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12 Reasons Minneapolis' Mayoral Election Is More Interesting Than Yours

35 candidates. Two Bobs, two Marks, two Christophers, two Johns, two Jameses. Captain Jack Sparrow and The Rock. Ranked choice voting. Welcome to elections in the City of Lakes.

Minneapolis Projected to End 2010 with 2nd Lowest Number of Homicides in 25 Years

Despite media cries of a murder rampage in January, the number of homicides in Minneapolis is on pace to tie its second lowest tally since 1986

The Sky Is Not Falling: Minneapolis 2010 Homicide Tally Settling at Decade-Long Average

Despite rash of homicides in January, number of murders in Minneapolis projected by end of 2010 right at 10-year average

How Predictive is the Recent Spate of Minneapolis Homicides?

Episodic events at the beginning of the year should not be cast as signs that the City is in the midst of a violent crime frenzy

Should RT Rybak Run His Gubernatorial Campaign as a Tough-on-Crime Democrat?

Minneapolis October '09 Crime Rate Falls 10 Percent from a Year Ago Despite 27 Percent Rise in Unemployment

Was Ranked Choice Voting a Success in Minneapolis?

Less than half utilized 2nd choice option in mayoral race; voter turnout down by 25,000+ from 2005

Chris Coleman Posts Largest St. Paul Mayoral Victory in a Quarter Century

Coleman received 68.7 percent of the vote - one tenth of a percentage point higher than his 2005 victory when he unseated Randy Kelly

How Competitive Can Eva Ng Make the 2009 St. Paul Mayoral General Election?

Barack Obama won all 104 precincts in St. Paul, winning 75.6 percent of the vote and notching a 53.2-point margin of victory over McCain city-wide

Minneapolis Index Crime Rate Falls 18 Percent from April 2008

The Minneapolis Police Department's official Uniform Crime Report data for April 2009 finds crime in Minnesota's largest city down 18 percent from one year ago. The 18 percent 12-month drop is the largest in the city dating back more than two years to February 2007, when crime was down 23.9...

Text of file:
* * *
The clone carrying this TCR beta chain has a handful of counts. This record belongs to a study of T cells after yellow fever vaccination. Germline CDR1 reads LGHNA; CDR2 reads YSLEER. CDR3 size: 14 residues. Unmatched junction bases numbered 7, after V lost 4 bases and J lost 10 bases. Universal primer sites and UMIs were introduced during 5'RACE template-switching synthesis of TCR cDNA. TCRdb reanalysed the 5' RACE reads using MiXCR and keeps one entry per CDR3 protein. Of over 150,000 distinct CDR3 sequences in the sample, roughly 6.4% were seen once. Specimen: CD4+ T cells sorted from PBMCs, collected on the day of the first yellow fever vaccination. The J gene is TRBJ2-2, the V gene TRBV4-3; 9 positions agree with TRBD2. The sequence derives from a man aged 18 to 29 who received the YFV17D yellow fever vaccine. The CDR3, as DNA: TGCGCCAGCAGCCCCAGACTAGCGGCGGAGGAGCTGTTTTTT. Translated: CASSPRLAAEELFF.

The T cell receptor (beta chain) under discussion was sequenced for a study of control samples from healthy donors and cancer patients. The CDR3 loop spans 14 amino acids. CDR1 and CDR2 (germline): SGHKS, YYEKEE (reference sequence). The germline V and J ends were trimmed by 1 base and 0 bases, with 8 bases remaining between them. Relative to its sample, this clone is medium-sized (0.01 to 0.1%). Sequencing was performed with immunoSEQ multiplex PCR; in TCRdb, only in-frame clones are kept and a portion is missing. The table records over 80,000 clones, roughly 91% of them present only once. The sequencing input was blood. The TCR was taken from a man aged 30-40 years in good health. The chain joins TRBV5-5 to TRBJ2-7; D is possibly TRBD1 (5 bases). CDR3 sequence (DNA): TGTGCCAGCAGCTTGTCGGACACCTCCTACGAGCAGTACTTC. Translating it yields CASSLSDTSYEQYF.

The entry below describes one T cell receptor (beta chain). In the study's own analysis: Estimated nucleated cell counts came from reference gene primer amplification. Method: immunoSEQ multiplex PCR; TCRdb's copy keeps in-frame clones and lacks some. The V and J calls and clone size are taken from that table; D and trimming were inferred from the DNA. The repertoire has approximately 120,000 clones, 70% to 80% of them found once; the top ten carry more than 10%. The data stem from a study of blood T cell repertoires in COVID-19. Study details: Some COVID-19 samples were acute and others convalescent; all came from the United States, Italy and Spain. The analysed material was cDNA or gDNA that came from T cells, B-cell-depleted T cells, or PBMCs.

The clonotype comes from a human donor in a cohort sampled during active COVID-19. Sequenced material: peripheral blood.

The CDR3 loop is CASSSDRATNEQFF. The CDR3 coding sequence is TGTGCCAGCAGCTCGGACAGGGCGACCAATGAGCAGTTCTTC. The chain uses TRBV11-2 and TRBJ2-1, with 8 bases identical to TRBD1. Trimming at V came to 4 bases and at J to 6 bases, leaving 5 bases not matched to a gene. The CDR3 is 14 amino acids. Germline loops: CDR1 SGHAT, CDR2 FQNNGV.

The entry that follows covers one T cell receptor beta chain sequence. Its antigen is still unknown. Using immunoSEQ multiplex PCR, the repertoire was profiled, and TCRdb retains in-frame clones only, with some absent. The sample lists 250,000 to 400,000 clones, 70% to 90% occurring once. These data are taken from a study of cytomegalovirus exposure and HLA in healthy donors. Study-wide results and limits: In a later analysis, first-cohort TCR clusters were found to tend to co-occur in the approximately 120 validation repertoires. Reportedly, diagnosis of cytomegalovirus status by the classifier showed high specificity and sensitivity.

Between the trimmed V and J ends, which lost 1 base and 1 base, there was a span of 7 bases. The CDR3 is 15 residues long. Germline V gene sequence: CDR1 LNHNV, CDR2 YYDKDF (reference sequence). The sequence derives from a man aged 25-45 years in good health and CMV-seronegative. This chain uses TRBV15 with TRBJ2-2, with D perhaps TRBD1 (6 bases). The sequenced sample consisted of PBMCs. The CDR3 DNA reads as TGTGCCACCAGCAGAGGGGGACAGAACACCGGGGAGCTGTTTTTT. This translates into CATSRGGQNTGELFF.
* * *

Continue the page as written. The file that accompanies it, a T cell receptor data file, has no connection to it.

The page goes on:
Political Luminaries Rally in Support of Ranked Choice Voting at FairVote Minnesota Fundraiser

More than two hundred Minnesotans - from party leaders, to legislators, to mayors, to city council members, to interested citizens - rallied in support of ranked choice voting at a fundraising event held for FairVote Minnesota in Minneapolis Tuesday evening. Ranked choice voting (aka instant runoff voting, or IRV) passed...

Minneapolis Crime Rates Continue to Fall as Unemployment Rises

As unemployment rises month-by-month in Minneapolis, along with the rest of the Gopher State, serious violent and property crimes continue to fall in Minnesota's most populated city at an impressive rate. Minneapolis' non-seasonally adjusted unemployment rate hit 7.1 percent in February - its highest rate in decades. However, even though...



Political Crumbs

Small Club in St. Paul

Mark Dayton is one of just three Minnesotans ever elected to three different statewide offices. Dayton, of course, had previously served as State Auditor (1991-1995) and U.S. Senator (2001-2007) before winning the governorship in 2010. At that time, he joined Republicans Edward Thye and J.A.A. Burnquist on this very short list. Burnquist was elected lieutenant governor in 1914 but then became governor after the death of Democrat Winfield Hammond in 1915. He then won the gubernatorial elections of 1916 and 1918 and eight terms as attorney general two decades later (1939-1955). Thye was similarly first elected lieutenant governor of the Gopher State and became governor after the resignation of fellow GOPer Harold Stassen in 1943. Thye won one additional full term as governor in 1944 and then two terms to the U.S. Senate (1947-1959). Twenty Minnesotans have been elected to two different statewide offices.


Respect Your Elders?

With retirement announcements this year by veteran U.S. Representatives such as 30-term Democrat John Dingell of Michigan, 20-term Democrat George Miller of California, and 18-term Republican Tom Petri of Wisconsin, it is no surprise that retirees from the 113th Congress are one of the most experienced cohorts in recent decades. Overall, these 24 exiting members of the House have served an average of 11.0 terms - the second longest tenure among retirees across the last 18 cycles since 1980. Only the U.S. Representatives retiring in 2006 had more experience, averaging 11.9 terms. (In that cycle, 10 of the 11 retiring members served at least 10 terms, with GOPer Bill Jenkins of Tennessee the lone exception at just five). Even without the aforementioned Dingell, the average length of service in the chamber of the remaining 23 retirees in 2014 is 10.2 terms - which would still be the third highest since 1980 behind the 2006 and 2012 (10.5 terms) cycles.


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